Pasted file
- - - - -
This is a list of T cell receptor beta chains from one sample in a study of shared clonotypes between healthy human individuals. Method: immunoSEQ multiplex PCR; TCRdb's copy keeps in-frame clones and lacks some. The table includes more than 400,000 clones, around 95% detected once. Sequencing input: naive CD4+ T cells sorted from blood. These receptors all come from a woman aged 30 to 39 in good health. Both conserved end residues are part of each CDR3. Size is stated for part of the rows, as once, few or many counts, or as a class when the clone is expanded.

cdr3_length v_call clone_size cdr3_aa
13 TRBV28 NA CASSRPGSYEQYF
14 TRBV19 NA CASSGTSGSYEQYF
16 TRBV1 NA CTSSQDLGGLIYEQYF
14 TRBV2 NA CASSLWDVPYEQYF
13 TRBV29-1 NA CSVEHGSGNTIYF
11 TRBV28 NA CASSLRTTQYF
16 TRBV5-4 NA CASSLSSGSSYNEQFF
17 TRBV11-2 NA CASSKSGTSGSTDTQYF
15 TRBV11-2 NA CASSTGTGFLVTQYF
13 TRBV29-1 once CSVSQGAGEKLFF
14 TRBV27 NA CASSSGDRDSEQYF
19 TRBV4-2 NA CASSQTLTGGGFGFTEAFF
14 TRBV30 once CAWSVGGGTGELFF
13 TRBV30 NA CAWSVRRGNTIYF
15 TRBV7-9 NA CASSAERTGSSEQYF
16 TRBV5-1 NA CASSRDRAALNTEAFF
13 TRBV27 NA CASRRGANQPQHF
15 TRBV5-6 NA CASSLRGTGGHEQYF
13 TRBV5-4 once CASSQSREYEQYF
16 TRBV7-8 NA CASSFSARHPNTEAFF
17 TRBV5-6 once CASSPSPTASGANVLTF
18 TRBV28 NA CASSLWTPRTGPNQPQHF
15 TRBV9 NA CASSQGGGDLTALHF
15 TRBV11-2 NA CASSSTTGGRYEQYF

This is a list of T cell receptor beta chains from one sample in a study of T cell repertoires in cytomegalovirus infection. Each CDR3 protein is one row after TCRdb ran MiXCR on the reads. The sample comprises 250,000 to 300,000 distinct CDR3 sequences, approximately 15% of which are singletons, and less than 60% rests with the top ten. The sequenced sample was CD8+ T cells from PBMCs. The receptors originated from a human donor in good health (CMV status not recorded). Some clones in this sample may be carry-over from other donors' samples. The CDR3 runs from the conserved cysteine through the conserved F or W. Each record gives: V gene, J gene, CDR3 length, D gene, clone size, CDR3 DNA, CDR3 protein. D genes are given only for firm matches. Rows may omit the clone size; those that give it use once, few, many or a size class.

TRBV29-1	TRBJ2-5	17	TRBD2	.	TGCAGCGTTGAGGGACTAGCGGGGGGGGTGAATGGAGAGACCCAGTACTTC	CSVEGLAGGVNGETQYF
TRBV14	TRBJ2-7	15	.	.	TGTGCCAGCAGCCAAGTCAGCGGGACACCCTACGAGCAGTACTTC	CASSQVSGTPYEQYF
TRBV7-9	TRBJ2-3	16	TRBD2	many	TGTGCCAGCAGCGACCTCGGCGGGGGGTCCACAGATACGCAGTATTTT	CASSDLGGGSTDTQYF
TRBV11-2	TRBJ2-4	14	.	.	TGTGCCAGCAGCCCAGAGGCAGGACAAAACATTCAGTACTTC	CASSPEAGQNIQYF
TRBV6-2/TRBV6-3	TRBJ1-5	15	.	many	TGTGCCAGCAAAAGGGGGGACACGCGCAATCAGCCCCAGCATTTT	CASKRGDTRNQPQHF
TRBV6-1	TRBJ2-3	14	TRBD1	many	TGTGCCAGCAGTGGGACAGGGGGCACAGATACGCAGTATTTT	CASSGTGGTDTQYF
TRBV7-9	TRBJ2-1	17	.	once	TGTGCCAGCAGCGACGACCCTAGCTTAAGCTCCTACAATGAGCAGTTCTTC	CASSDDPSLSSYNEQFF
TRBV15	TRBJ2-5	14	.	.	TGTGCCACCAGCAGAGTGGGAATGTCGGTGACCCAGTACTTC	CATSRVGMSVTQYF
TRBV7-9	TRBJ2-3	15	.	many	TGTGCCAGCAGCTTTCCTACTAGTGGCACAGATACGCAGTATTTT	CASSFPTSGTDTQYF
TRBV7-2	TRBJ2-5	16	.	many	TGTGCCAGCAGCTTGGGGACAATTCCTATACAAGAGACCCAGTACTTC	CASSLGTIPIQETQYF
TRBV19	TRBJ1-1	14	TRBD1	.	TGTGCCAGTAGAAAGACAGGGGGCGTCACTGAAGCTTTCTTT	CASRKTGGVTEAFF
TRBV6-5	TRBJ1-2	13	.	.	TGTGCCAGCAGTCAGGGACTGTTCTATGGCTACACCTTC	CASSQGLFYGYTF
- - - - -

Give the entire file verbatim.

This is a list of T cell receptor beta chains from one sample in a study of shared clonotypes between healthy human individuals. Method: immunoSEQ multiplex PCR; TCRdb's copy keeps in-frame clones and lacks some. The table includes more than 400,000 clones, around 95% detected once. Sequencing input: naive CD4+ T cells sorted from blood. These receptors all come from a woman aged 30 to 39 in good health. Both conserved end residues are part of each CDR3. Size is stated for part of the rows, as once, few or many counts, or as a class when the clone is expanded.

cdr3_length v_call clone_size cdr3_aa
13 TRBV28 NA CASSRPGSYEQYF
14 TRBV19 NA CASSGTSGSYEQYF
16 TRBV1 NA CTSSQDLGGLIYEQYF
14 TRBV2 NA CASSLWDVPYEQYF
13 TRBV29-1 NA CSVEHGSGNTIYF
11 TRBV28 NA CASSLRTTQYF
16 TRBV5-4 NA CASSLSSGSSYNEQFF
17 TRBV11-2 NA CASSKSGTSGSTDTQYF
15 TRBV11-2 NA CASSTGTGFLVTQYF
13 TRBV29-1 once CSVSQGAGEKLFF
14 TRBV27 NA CASSSGDRDSEQYF
19 TRBV4-2 NA CASSQTLTGGGFGFTEAFF
14 TRBV30 once CAWSVGGGTGELFF
13 TRBV30 NA CAWSVRRGNTIYF
15 TRBV7-9 NA CASSAERTGSSEQYF
16 TRBV5-1 NA CASSRDRAALNTEAFF
13 TRBV27 NA CASRRGANQPQHF
15 TRBV5-6 NA CASSLRGTGGHEQYF
13 TRBV5-4 once CASSQSREYEQYF
16 TRBV7-8 NA CASSFSARHPNTEAFF
17 TRBV5-6 once CASSPSPTASGANVLTF
18 TRBV28 NA CASSLWTPRTGPNQPQHF
15 TRBV9 NA CASSQGGGDLTALHF
15 TRBV11-2 NA CASSSTTGGRYEQYF

This is a list of T cell receptor beta chains from one sample in a study of T cell repertoires in cytomegalovirus infection. Each CDR3 protein is one row after TCRdb ran MiXCR on the reads. The sample comprises 250,000 to 300,000 distinct CDR3 sequences, approximately 15% of which are singletons, and less than 60% rests with the top ten. The sequenced sample was CD8+ T cells from PBMCs. The receptors originated from a human donor in good health (CMV status not recorded). Some clones in this sample may be carry-over from other donors' samples. The CDR3 runs from the conserved cysteine through the conserved F or W. Each record gives: V gene, J gene, CDR3 length, D gene, clone size, CDR3 DNA, CDR3 protein. D genes are given only for firm matches. Rows may omit the clone size; those that give it use once, few, many or a size class.

TRBV29-1	TRBJ2-5	17	TRBD2	.	TGCAGCGTTGAGGGACTAGCGGGGGGGGTGAATGGAGAGACCCAGTACTTC	CSVEGLAGGVNGETQYF
TRBV14	TRBJ2-7	15	.	.	TGTGCCAGCAGCCAAGTCAGCGGGACACCCTACGAGCAGTACTTC	CASSQVSGTPYEQYF
TRBV7-9	TRBJ2-3	16	TRBD2	many	TGTGCCAGCAGCGACCTCGGCGGGGGGTCCACAGATACGCAGTATTTT	CASSDLGGGSTDTQYF
TRBV11-2	TRBJ2-4	14	.	.	TGTGCCAGCAGCCCAGAGGCAGGACAAAACATTCAGTACTTC	CASSPEAGQNIQYF
TRBV6-2/TRBV6-3	TRBJ1-5	15	.	many	TGTGCCAGCAAAAGGGGGGACACGCGCAATCAGCCCCAGCATTTT	CASKRGDTRNQPQHF
TRBV6-1	TRBJ2-3	14	TRBD1	many	TGTGCCAGCAGTGGGACAGGGGGCACAGATACGCAGTATTTT	CASSGTGGTDTQYF
TRBV7-9	TRBJ2-1	17	.	once	TGTGCCAGCAGCGACGACCCTAGCTTAAGCTCCTACAATGAGCAGTTCTTC	CASSDDPSLSSYNEQFF
TRBV15	TRBJ2-5	14	.	.	TGTGCCACCAGCAGAGTGGGAATGTCGGTGACCCAGTACTTC	CATSRVGMSVTQYF
TRBV7-9	TRBJ2-3	15	.	many	TGTGCCAGCAGCTTTCCTACTAGTGGCACAGATACGCAGTATTTT	CASSFPTSGTDTQYF
TRBV7-2	TRBJ2-5	16	.	many	TGTGCCAGCAGCTTGGGGACAATTCCTATACAAGAGACCCAGTACTTC	CASSLGTIPIQETQYF
TRBV19	TRBJ1-1	14	TRBD1	.	TGTGCCAGTAGAAAGACAGGGGGCGTCACTGAAGCTTTCTTT	CASRKTGGVTEAFF
TRBV6-5	TRBJ1-2	13	.	.	TGTGCCAGCAGTCAGGGACTGTTCTATGGCTACACCTTC	CASSQGLFYGYTF